Mount Rushmore National Memorial under construction.
The workers had to endure conditions that varied from blazing hot to bitterly cold and windy. Each day they climbed 700 stairs to the top of the mountain to punch-in on the time clock. Then 3/8 inch thick steel cables lowered them over the front of the 500-foot face of the mountain in a "bosun chair." Despite the dangers, no one was killed during the project.
Otters in Glacier Bay National Park and Preserve, Alaska.
The sea otter population of Glacier Bay has increased dramatically in the past 20 years. Ecologists consider sea otters a keystone species here. Otters consume vast quantities of clams, urchins, crabs, and other invertebrates and their presence creates ripples through the ecosystem. NPS photo.
Every day someone like you becomes a wildland wildfire fighter, a teacher, a trail-builder, a museum curator, or a park ranger. Discover your opportunities in national parks. Come to play. Come to learn. Come to serve. Develop your environmental leadership skills. Find a job. Be the next generation to preserve and protect these great places.
With more than 80% of Americans living in urban areas, urban parks are more important than ever. The father of American landscape architecture, Frederick Law Olmsted, said of urban parks:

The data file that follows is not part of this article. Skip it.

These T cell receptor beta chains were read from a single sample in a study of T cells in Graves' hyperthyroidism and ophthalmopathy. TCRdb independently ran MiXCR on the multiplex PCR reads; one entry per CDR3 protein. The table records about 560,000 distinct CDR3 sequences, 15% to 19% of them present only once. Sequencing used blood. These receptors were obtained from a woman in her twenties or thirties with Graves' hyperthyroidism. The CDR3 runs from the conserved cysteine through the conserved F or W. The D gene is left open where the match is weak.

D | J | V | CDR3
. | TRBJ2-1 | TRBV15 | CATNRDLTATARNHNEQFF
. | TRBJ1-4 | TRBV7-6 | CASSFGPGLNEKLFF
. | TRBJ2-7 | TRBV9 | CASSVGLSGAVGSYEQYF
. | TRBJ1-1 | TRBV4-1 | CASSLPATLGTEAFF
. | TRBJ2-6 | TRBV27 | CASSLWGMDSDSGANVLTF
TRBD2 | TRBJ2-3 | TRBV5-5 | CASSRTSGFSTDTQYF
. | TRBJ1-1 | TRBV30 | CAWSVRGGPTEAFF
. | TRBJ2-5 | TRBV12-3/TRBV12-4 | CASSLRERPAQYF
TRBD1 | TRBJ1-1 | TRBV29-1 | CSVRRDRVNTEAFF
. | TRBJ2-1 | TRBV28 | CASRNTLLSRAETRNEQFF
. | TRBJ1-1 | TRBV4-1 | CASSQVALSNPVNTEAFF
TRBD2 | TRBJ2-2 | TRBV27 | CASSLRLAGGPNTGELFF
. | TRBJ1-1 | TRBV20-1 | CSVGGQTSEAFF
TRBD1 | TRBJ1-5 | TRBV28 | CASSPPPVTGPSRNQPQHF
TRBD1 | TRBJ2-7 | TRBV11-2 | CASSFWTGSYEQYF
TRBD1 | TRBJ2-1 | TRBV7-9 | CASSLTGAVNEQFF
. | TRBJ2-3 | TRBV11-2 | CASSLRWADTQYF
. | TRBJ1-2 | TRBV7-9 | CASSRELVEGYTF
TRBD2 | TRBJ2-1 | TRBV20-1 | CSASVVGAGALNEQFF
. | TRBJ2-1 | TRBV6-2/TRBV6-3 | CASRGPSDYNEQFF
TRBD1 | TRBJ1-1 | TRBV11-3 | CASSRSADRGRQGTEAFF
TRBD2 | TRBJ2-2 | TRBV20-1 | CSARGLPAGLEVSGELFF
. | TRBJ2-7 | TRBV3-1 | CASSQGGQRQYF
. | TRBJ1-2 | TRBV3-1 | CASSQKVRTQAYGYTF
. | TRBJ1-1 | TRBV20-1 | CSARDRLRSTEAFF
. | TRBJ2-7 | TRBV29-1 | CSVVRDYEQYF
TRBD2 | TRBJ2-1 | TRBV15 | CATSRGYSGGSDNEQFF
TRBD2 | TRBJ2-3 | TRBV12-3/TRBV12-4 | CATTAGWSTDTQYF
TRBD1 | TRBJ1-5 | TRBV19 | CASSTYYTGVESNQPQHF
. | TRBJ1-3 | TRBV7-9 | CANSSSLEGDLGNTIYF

It is one great purpose of the Park to supply to the hundreds of thousands of tired workers, who have no opportunity to spend their summers in the country, a specimen of God's handiwork that shall be to them, inexpensively, what a month or two in the White Mountains or the Adirondacks is, at great cost, to those in easier circumstances.
The Department held its 2016 Listening Session on the progress of the Land Buy-Back Program for Tribal Nations (Buy-Back Program) in Albuquerque, NM, The purpose of the session was to continue to hear directly from tribal communities about how the Program can best be implemented across Indian Country. In addition, attendees visited different stations to ask questions and learn more about key aspects of the Program, including the appraisal and acquisition process. Landowners were able to obtain land reports and other tools to help them make informed decisions about land, including financial education and planning.
On March 19, 2015, in Laveen, AZ, the Department held a Listening Session on the progress of the Land Buy-Back Program for Tribal Nations (Buy-Back Program). The purpose of the session was to meet with tribal leaders and landowners to receive feedback on critical issues related to the Program as well as the 2014 Status Report.
National Congress of American Indians (NCAI) Webinars
In October 2013, the Buy-Back Program took part in a series of NCAI-hosted webinars to explore the Program's appraisal and acquisition processes. Part One of the series examined the Buy-Back Program's Land Valuation process, covering topics such as how property value is determined on fractionated lands and how those appraisals will be conducted. Part Two focused on the Acquisition Phase of the Buy-Back Program, addressing how the Program will prepare and distribute offers to potential sellers, and what the next steps are when the offer packet arrives in the mail.